No - not that kind of fetish. This is a photography/business blog after all! I'm talking about the fetish many photographers seem to have for photography gadgets. Every few days, if you watch the photography forums and photography club websites, people start talking about buying new toys without ever having used their existing toys to the utmost of what they can do.
Back in 1965, Feininger wrote in his most excellent and praiseworthy book (page 29, The Complete Photographer) "...the photographer who is a gadgeteer, his interest being more in shiny photographic hardware, leather, and chrome than in pictures. He collects cameras and lenses as other collect postage stamps. He often owns more, and more expensive equipment than many successful professional photographers. But he never uses it for taking photographs apart from making "tests". I'm sad to say that this is pretty well exclusively the kind of person that uses internet forums and joins camera clubs. This is, of course, why I don't join any clubs or societies.
Today on one forum I was perusing the list of recent discussions/rants and there was at least one person debating the merits of changing camera systems with no evidence that he had used what he already had to its utmost. Several others were discussing different lenses for different tasks. One fellow wanted to take bird photographs and was listing a long list of lenses and wondering which was best. The answer to that, of course, is the lens needs to be the same make as the camera and the lens needs to be the longest that fits his budget. That's it - no discussion needed.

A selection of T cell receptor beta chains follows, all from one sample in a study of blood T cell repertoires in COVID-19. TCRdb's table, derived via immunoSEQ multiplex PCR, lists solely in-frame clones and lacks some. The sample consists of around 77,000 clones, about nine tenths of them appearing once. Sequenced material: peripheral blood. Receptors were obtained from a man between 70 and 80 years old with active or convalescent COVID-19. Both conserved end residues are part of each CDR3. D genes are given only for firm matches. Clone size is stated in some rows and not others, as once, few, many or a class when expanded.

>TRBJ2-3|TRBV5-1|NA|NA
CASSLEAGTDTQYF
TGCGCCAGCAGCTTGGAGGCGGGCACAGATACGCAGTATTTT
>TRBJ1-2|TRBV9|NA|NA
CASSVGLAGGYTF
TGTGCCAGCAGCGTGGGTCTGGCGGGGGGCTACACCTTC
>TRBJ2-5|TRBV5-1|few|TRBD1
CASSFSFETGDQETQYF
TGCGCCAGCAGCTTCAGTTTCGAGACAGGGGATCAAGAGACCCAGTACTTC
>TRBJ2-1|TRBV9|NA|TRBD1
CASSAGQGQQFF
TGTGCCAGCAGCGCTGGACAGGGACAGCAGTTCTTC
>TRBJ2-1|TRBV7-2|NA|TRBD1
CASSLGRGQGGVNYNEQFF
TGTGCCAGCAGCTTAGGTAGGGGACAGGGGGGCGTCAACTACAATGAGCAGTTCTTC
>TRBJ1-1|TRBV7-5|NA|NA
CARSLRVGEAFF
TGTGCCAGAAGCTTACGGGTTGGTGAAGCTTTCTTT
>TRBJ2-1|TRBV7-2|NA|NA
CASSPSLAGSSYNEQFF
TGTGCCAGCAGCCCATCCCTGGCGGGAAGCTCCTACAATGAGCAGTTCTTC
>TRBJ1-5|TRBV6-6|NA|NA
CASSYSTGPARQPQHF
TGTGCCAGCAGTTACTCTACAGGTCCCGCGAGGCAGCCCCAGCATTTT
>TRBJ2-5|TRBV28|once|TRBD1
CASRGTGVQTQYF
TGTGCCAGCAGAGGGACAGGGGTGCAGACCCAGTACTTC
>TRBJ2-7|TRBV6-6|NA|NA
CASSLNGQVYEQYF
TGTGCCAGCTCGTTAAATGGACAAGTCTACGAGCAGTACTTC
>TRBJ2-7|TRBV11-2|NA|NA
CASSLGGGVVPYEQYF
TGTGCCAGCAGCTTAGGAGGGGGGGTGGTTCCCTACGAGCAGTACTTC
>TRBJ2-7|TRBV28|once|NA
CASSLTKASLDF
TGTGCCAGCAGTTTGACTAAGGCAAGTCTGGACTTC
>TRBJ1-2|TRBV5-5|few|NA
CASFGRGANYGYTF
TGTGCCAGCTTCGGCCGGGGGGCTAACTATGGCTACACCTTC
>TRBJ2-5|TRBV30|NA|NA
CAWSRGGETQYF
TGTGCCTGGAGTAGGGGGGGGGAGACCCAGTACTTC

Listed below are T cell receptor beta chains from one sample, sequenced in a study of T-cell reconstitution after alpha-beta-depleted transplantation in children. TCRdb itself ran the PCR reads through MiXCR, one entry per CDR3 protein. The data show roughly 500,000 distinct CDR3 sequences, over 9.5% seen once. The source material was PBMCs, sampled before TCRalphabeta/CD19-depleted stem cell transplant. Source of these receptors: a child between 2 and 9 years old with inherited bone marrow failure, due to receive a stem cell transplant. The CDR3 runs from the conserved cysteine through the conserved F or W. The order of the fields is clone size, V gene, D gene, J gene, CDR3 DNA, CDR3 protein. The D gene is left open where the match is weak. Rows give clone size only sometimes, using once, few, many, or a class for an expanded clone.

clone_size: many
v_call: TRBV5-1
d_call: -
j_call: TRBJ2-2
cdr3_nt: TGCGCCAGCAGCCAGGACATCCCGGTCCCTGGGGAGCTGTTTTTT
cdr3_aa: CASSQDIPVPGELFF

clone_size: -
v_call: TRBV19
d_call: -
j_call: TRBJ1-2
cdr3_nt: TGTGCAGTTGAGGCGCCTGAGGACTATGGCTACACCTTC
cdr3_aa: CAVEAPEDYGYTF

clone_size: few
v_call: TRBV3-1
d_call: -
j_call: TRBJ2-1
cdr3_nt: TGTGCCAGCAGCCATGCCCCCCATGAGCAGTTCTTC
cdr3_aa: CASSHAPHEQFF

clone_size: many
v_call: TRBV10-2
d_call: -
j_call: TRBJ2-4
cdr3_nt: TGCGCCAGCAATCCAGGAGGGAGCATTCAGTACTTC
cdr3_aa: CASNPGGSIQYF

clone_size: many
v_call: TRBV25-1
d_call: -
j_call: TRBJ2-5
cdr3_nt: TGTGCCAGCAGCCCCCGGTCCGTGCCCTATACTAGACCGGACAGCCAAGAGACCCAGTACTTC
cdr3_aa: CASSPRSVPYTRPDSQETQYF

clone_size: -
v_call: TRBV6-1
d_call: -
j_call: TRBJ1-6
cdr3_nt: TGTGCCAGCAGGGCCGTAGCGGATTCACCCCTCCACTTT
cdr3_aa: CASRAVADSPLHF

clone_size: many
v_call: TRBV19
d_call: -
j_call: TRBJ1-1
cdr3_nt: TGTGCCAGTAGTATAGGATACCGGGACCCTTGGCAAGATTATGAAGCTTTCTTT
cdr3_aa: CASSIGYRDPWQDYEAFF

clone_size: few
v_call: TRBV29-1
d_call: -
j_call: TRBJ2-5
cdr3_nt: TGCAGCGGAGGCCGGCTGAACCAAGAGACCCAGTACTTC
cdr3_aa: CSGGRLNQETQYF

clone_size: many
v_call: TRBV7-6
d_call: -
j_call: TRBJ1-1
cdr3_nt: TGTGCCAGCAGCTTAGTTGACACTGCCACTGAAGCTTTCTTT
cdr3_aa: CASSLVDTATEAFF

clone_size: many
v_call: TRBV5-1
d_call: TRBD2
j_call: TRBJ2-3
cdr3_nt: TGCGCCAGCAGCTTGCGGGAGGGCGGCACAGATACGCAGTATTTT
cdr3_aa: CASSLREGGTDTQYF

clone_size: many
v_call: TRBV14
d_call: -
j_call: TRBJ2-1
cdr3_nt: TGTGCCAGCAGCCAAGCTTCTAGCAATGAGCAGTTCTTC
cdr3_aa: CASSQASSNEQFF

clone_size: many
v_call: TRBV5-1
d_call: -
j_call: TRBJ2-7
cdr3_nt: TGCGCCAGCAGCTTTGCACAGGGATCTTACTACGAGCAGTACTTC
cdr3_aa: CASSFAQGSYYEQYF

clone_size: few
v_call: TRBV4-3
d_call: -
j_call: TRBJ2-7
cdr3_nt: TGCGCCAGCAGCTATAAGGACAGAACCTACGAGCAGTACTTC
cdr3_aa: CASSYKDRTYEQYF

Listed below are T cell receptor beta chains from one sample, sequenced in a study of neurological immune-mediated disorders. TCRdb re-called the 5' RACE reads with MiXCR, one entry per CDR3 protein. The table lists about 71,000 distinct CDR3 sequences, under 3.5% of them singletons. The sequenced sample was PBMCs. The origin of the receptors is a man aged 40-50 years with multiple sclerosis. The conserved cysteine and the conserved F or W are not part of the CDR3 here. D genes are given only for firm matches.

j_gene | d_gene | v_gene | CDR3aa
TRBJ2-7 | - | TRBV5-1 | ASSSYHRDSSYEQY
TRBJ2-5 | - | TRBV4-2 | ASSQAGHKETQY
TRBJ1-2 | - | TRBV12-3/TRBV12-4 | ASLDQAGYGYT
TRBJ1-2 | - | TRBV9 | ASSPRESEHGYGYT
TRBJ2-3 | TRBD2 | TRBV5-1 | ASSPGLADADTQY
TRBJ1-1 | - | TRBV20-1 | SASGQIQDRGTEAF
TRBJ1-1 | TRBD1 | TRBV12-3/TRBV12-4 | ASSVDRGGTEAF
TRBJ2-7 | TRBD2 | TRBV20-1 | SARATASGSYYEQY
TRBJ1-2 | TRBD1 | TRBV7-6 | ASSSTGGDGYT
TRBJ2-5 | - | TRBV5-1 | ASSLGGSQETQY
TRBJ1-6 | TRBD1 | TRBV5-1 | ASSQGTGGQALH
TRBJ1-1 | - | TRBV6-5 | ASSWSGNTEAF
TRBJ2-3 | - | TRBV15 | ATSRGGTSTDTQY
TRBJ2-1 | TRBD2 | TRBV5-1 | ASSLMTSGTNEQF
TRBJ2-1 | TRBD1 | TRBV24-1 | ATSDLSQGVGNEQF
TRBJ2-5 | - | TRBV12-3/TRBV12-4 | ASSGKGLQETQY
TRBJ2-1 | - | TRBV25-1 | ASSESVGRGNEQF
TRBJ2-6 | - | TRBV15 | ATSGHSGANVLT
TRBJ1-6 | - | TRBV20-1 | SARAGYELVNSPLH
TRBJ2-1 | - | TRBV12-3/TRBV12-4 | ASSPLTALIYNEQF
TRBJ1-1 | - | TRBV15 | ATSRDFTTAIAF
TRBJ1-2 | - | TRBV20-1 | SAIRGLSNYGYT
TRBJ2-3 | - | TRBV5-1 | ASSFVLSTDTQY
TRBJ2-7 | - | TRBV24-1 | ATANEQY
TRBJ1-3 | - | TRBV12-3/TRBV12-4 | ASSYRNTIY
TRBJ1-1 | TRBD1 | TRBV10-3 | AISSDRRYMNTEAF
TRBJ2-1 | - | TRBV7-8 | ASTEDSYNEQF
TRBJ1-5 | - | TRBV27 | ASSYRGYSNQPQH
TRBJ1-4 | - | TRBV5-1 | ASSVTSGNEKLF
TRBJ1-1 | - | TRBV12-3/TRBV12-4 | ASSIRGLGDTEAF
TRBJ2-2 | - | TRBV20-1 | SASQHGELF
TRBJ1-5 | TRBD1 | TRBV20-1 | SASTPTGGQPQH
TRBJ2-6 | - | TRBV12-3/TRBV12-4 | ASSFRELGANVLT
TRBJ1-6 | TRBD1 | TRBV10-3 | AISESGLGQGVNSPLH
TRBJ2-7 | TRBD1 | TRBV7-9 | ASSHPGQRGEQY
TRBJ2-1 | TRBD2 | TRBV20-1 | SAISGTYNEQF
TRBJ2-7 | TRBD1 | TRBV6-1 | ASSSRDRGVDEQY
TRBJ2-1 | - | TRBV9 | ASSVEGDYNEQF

It doesn't matter what gear somebody owns. I used to get poo-poohed all the time because I used and still use an 8 megapixel digital SLR. The slight always used is "but you can't print very big with that". The fact is that I have printed to large sizes several times. I don't normally print and have no intention of printing most of the time. Similarly, I get poo-poohed because of the lenses I use. I don't use "L" grade lenses. I have no need for them nor do, I suspect, the vast majority of "L" owners.
Going back to what Feininger wrote - people tend to collect rather than to use lenses and cameras. Worse than that even, they sell them in order to part pay for buying the next model - without ever having used the equipment to its utmost.
It was widely stated that the Canon 18-55 non-IS lens was the worst lens Canon had ever made. Thus it became my personal mission to produce some of the best, most stunning images ever produced using that lens.
I don't think you can get more stunning than a bullet frozen mid flight after it has passed through one crayon and is passing through a second before destroying all 3. This was taken with the much despised Canon 18-55 lens on a camera body that was much derided at the time - the Canon XT. I don't see any problems with the lens or the camera - do you?
So, let's put this gear fetish to bed once and for all. Instead of moaning about not having the right lens or the right body, how about using your equipment correctly and getting the most out of it?